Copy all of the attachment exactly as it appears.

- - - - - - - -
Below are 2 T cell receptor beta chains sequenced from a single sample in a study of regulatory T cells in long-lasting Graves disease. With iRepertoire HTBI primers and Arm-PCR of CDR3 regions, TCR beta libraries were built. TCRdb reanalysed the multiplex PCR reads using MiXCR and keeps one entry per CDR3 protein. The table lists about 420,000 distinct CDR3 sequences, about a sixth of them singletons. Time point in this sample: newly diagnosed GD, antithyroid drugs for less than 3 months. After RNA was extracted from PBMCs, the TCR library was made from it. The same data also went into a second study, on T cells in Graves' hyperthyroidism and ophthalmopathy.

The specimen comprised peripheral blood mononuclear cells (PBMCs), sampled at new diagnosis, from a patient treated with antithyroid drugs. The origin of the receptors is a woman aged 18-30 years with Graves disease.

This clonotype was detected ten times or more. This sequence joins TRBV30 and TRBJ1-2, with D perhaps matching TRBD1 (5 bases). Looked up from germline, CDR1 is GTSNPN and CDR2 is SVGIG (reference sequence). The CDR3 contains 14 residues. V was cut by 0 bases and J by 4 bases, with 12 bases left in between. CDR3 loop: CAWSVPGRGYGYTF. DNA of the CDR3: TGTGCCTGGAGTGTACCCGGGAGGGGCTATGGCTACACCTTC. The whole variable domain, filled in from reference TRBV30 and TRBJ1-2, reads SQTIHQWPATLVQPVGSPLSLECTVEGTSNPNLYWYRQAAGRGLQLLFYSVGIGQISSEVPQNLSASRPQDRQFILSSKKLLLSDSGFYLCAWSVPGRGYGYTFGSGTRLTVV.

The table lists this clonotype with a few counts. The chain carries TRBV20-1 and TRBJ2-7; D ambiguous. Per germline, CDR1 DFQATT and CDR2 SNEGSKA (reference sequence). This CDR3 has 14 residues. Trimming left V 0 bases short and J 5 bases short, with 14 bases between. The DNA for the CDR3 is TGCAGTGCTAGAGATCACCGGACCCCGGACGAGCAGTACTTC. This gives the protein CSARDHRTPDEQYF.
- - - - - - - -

Below are 2 T cell receptor beta chains sequenced from a single sample in a study of regulatory T cells in long-lasting Graves disease. With iRepertoire HTBI primers and Arm-PCR of CDR3 regions, TCR beta libraries were built. TCRdb reanalysed the multiplex PCR reads using MiXCR and keeps one entry per CDR3 protein. The table lists about 420,000 distinct CDR3 sequences, about a sixth of them singletons. Time point in this sample: newly diagnosed GD, antithyroid drugs for less than 3 months. After RNA was extracted from PBMCs, the TCR library was made from it. The same data also went into a second study, on T cells in Graves' hyperthyroidism and ophthalmopathy.

The specimen comprised peripheral blood mononuclear cells (PBMCs), sampled at new diagnosis, from a patient treated with antithyroid drugs. The origin of the receptors is a woman aged 18-30 years with Graves disease.

This clonotype was detected ten times or more. This sequence joins TRBV30 and TRBJ1-2, with D perhaps matching TRBD1 (5 bases). Looked up from germline, CDR1 is GTSNPN and CDR2 is SVGIG (reference sequence). The CDR3 contains 14 residues. V was cut by 0 bases and J by 4 bases, with 12 bases left in between. CDR3 loop: CAWSVPGRGYGYTF. DNA of the CDR3: TGTGCCTGGAGTGTACCCGGGAGGGGCTATGGCTACACCTTC. The whole variable domain, filled in from reference TRBV30 and TRBJ1-2, reads SQTIHQWPATLVQPVGSPLSLECTVEGTSNPNLYWYRQAAGRGLQLLFYSVGIGQISSEVPQNLSASRPQDRQFILSSKKLLLSDSGFYLCAWSVPGRGYGYTFGSGTRLTVV.

The table lists this clonotype with a few counts. The chain carries TRBV20-1 and TRBJ2-7; D ambiguous. Per germline, CDR1 DFQATT and CDR2 SNEGSKA (reference sequence). This CDR3 has 14 residues. Trimming left V 0 bases short and J 5 bases short, with 14 bases between. The DNA for the CDR3 is TGCAGTGCTAGAGATCACCGGACCCCGGACGAGCAGTACTTC. This gives the protein CSARDHRTPDEQYF.